The combustible combination of boredom and isolation is certainly cause for stress eating. Compound that with a decrease in exercise from staying indoors and you have a recipe for trouble. “I think the issue of snacks is huge,” warns Nestle. “What do you do when you’re bored? You eat.”

Hunnes agrees. She advises to resist temptation and steer clear of packaged foods with high salt and sugar content that lack fiber or water. “I would avoid overly processed foods,” she adds. “Many of us are stuck at home which makes it harder to burn some of the extra calories we might be consuming which could be detrimental to our health.”

Take Stock And Think Ahead

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Also concerning is the potential of overbuying and food going bad. Not only are you throwing money away, you’re wasting the time and public health risk you spent to procure it and the efforts of those who labored to provide it to you.

Though Hunnes suggests increasing your normal grocery haul, she cautions against going overboard. “Think about how much you normally buy for a week and double the quantity, especially of the non-perishables,” she says.

Anticipating what you plan to cook for the week or two ahead will also be to your advantage. “You can better figure out how much of each item you might need to try and avoid waste and also to ensure you buy enough,” Hunnes advises.  “Remember, you can always freeze what you don’t eat or want to eat and use it another week.”

Hunnes also acknowledges that different people have different needs. “It’s easy for me to say buy 15 onions, but if you’re not someone who cooks with onions, it’s silly to buy onions.”

Take The Plant-Based Plunge

“​This is actually a wonderful time to dabble in plant-based eating if you’ve always wondered about it,” says Hunnes. “I always recommend eating beans, nuts, seeds, and other legumes such as lentils.”

If the meat aisle is barren, soy is a suitable protein substitute. Going with non-dairy alternatives such as almond, oat, or pea milk, you’ll have the luxury of not having to consume it immediately.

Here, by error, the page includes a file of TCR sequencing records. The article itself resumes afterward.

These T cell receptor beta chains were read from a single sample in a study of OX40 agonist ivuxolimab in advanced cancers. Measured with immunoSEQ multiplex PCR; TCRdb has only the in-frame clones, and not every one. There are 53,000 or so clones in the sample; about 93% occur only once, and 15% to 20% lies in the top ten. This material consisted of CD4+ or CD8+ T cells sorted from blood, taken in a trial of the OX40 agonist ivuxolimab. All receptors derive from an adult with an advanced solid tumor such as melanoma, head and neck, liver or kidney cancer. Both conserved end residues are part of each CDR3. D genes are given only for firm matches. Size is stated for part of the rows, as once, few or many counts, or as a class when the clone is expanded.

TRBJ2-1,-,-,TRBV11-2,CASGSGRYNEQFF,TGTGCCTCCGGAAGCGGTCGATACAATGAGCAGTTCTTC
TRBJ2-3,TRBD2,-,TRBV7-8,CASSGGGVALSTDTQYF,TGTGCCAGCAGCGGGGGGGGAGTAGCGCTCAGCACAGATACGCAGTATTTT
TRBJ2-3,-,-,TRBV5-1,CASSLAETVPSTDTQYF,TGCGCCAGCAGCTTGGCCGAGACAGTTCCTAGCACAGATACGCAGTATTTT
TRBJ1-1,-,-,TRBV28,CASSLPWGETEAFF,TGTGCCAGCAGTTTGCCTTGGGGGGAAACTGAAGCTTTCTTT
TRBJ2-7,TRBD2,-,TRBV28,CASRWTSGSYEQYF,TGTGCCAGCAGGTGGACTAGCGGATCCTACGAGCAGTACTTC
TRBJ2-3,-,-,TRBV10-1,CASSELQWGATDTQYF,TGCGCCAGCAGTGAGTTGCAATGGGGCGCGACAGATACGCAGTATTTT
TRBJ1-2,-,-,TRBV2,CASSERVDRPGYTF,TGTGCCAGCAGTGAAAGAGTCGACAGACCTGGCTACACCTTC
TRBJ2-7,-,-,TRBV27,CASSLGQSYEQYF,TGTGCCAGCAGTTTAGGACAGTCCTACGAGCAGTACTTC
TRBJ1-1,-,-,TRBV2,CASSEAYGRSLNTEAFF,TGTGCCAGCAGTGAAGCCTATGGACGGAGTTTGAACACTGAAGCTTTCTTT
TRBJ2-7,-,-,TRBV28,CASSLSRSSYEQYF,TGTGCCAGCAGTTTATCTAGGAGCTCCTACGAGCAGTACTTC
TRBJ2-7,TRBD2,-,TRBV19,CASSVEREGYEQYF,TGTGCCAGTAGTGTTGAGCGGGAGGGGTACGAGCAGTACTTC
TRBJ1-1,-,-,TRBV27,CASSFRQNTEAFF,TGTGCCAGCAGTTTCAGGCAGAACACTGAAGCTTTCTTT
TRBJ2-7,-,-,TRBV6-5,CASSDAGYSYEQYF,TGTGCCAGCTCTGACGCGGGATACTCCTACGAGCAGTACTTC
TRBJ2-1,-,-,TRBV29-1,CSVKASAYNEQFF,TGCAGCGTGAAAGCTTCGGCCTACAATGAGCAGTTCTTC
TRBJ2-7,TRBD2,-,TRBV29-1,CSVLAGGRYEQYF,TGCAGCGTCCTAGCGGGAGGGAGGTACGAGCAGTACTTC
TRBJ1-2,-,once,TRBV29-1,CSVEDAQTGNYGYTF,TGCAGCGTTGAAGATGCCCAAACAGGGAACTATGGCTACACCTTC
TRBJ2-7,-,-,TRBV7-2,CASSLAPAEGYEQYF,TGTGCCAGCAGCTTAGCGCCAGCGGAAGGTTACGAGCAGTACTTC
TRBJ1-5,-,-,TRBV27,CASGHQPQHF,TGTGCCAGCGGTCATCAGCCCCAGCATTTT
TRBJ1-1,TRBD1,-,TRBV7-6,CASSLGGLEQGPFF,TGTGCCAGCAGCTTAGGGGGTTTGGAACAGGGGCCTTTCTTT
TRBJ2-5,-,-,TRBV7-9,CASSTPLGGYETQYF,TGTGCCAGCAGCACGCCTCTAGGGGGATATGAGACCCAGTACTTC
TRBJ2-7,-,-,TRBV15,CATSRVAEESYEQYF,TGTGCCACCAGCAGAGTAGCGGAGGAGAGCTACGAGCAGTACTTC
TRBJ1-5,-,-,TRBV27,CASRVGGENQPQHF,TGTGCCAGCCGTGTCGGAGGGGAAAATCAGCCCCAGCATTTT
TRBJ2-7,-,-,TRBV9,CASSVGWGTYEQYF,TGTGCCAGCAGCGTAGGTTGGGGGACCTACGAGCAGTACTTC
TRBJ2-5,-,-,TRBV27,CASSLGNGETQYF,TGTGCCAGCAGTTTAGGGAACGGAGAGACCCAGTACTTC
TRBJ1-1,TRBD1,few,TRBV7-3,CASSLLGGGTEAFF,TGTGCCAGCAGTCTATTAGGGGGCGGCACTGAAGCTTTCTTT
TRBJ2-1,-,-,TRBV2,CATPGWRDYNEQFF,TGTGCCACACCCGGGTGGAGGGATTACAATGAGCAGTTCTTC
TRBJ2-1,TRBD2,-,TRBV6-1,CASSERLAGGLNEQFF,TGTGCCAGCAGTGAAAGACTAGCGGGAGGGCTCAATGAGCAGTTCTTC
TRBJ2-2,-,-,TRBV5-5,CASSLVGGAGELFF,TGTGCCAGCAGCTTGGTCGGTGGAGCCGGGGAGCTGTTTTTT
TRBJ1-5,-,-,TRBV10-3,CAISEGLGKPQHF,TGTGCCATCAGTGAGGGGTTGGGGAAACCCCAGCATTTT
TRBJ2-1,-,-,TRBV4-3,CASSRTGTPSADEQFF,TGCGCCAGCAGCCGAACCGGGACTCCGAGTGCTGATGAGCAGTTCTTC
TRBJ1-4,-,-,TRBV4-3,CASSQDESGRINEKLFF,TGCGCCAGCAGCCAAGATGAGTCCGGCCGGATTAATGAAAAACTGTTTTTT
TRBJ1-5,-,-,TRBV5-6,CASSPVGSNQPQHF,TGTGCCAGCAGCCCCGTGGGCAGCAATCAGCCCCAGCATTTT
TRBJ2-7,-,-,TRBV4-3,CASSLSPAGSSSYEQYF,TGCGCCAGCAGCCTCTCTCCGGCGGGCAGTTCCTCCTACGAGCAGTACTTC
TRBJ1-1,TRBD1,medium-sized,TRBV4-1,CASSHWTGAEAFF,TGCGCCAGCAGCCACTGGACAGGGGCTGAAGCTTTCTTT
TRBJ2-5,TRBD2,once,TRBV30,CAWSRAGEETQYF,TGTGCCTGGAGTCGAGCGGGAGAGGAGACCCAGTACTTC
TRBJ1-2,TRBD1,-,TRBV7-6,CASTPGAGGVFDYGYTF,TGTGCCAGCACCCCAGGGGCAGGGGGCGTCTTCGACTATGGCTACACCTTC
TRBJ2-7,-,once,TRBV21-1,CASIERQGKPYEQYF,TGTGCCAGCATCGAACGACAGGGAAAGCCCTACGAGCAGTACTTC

Related Reading: 5 Rules for the Best Tofu Ever, According to Vegetarian Chefs

Focus On The Positives

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So you’re stuck at home, the natives are restless, and you’re staring at a mountain of fresh food. What now? Consider it a crisitunity.

“For people who cook or who would like to learn how to cook, this is a great time,” recommends Nestle. Your expertise will continue to pay dividends.

“The research shows that food at home is healthier than food that’s eaten out. The quantities are better controlled. The quality is better controlled.”

Related Reading: 8 Great Online Cooking Classes to Keep You Full and Fulfilled

When it comes to preparing meals, Nestle suggests getting the whole family involved.

Teach kids to cook! Now’s the time!” suggests Nestle. “The object of the game, I would think, would be to get the kids to cook well enough so that they make the meals.”

In this very dark cloud, there’s at least one silver lining.

Article courtesy of CBS sister site Chowhound.com. David is a food and culture writer based in Los Angeles by way of New York City. His work has appeared in the Los Angeles Times, CBS Local, Mashable, and Gawker.